So write Joel Kotkin, in The American.
In this article, Kotkin asserts that large metropolitan areas have become havens for the uber-rich while the poor insist on sticking around since they can be difficult to displace.
What he argues is that there is something missing in this equation: a thriving middle class. And a staple of the American middle class is strong, healthy churches. Without a middle class, cities become playgrounds for the rich and their “servants,” and are largely “without children, particularly of school-age.” Even though large cities boast about being places of great diversity, the lack of a strong middle class makes them “hip, dense versions of the most constipated suburb imaginable.”
Large cities should look beyond the “luxury city” and begin to work hard to attract middle class people with families. Of course, this isn’t as ritzy and glamorous as other alternatives, but long term, middle class residents are necessary for the viability and sustainability of large cities long term.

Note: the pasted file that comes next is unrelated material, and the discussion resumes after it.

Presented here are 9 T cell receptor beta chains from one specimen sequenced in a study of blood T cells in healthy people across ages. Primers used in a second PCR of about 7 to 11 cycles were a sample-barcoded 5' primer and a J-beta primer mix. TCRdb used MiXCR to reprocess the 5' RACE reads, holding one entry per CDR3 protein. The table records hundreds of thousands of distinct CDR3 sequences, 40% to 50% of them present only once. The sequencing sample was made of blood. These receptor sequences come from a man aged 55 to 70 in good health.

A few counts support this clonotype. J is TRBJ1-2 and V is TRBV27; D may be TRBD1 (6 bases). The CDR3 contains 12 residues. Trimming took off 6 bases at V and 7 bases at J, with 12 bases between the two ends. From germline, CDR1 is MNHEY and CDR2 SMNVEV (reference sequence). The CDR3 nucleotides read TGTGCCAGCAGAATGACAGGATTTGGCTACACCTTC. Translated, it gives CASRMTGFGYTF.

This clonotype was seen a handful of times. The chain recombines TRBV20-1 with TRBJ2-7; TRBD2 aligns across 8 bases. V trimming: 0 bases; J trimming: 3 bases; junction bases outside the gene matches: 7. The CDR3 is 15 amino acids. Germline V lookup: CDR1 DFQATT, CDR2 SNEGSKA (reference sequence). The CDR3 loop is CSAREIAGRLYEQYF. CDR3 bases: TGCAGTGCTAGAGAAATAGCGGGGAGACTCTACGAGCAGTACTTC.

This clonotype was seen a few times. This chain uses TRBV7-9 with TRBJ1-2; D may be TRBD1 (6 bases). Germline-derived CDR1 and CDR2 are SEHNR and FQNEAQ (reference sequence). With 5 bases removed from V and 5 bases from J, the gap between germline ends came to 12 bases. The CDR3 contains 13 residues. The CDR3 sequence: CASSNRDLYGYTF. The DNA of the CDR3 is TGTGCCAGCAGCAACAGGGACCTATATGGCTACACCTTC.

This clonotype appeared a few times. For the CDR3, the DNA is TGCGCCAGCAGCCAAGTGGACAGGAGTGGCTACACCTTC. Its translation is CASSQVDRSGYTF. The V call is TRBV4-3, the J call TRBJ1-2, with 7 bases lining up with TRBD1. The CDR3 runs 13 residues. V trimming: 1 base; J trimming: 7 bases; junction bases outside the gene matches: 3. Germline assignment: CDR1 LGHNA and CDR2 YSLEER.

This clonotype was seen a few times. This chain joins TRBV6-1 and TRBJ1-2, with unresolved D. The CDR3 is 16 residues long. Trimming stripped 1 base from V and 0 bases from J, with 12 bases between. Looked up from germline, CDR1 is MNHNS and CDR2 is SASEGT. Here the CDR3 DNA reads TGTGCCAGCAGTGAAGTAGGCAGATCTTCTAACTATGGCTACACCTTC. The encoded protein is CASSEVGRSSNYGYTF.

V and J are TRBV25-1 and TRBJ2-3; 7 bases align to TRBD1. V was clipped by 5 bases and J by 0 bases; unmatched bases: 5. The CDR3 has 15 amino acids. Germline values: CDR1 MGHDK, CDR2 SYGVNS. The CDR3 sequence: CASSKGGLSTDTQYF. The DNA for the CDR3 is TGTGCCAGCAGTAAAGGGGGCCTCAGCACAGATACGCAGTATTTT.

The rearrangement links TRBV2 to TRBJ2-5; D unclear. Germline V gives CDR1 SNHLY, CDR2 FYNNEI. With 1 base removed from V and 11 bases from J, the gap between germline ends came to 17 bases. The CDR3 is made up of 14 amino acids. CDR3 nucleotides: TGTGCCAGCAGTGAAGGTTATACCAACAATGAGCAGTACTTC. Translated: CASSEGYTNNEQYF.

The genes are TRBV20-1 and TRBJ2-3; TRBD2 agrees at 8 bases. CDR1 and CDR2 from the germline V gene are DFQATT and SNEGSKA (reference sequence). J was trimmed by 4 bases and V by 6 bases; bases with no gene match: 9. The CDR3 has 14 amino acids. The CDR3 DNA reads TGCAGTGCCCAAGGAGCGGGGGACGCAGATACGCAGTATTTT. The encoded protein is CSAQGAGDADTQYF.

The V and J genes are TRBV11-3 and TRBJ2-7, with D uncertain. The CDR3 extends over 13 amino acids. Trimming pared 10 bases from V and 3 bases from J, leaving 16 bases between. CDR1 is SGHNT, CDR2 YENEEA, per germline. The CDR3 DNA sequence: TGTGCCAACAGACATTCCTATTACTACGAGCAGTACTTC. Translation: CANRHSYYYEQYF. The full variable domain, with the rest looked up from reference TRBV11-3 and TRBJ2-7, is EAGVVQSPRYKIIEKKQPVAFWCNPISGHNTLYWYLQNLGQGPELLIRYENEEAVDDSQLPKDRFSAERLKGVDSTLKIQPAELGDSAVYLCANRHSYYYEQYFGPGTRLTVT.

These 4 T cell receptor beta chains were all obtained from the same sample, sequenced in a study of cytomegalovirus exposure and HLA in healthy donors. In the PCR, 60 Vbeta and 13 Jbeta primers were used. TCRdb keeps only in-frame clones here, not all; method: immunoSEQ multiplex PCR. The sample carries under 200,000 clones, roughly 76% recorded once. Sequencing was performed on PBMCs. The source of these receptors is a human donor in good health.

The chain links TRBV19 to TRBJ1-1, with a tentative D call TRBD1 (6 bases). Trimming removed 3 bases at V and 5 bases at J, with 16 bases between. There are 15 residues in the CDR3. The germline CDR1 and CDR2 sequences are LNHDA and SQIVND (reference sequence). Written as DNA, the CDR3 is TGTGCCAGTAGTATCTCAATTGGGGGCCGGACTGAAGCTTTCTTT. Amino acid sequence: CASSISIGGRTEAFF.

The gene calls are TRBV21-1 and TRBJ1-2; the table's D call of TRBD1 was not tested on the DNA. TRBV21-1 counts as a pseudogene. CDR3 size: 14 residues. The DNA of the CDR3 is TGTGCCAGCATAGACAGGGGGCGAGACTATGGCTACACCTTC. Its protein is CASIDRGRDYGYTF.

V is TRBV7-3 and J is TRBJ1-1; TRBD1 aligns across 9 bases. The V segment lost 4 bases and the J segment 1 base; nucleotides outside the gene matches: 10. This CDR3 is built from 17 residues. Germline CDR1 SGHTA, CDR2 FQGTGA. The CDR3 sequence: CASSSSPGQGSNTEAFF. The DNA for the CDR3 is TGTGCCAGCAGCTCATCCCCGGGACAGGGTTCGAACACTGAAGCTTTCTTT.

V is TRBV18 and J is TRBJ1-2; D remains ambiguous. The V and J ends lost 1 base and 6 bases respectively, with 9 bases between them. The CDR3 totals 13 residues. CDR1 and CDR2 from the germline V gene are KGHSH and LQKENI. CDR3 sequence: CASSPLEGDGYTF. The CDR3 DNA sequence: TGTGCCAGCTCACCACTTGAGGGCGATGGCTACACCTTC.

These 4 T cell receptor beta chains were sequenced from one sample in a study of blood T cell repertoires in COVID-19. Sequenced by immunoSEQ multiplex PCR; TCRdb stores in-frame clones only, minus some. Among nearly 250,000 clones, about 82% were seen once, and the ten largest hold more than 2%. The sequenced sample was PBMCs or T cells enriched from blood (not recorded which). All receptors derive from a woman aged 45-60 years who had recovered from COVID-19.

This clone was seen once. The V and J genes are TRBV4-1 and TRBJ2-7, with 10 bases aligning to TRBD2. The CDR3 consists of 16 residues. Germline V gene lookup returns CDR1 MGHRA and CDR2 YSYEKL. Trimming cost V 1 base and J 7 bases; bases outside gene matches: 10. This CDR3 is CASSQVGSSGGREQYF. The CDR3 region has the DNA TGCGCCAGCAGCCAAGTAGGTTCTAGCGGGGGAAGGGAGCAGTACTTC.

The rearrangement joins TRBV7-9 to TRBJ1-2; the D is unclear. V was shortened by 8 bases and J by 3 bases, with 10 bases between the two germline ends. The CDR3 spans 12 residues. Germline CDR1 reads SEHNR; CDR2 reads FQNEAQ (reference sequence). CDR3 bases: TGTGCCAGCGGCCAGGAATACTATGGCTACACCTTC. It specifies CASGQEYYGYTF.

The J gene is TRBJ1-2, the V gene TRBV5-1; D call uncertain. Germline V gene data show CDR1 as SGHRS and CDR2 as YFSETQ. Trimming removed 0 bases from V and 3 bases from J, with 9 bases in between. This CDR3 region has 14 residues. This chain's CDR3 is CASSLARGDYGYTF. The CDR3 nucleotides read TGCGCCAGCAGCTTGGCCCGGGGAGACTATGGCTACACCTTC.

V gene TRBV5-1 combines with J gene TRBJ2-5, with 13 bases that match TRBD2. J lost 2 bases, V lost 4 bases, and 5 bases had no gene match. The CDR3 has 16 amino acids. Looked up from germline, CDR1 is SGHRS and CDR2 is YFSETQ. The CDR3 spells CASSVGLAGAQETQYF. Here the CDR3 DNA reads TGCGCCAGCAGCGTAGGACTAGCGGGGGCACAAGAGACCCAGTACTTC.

the sustainable city of the future will depend precisely on commitment and long-term residents. It also will rest on the revival of traditional institutions that have faded in many of today’s cities. Churches—albeit often in reinvented form—help maintain and nurture such communities. Similarly, extended family networks will be critical to future successful urban areas. As Queens resident and real estate agent Judy Markowitz puts it, “In Manhattan people with kids have nannies. In Queens, we have grandparents.”
By any reasonable measure, the urban core of Cincinnati needs more of these “traditional institutions” to build into the infrastructure of the city. What that means is this: middle class families need to start churches in the cities, as well as revitalize old and dying congregations, by moving into the city and enmeshing themselves into local neighborhoods. This creates a bedrock upon which future generations can build.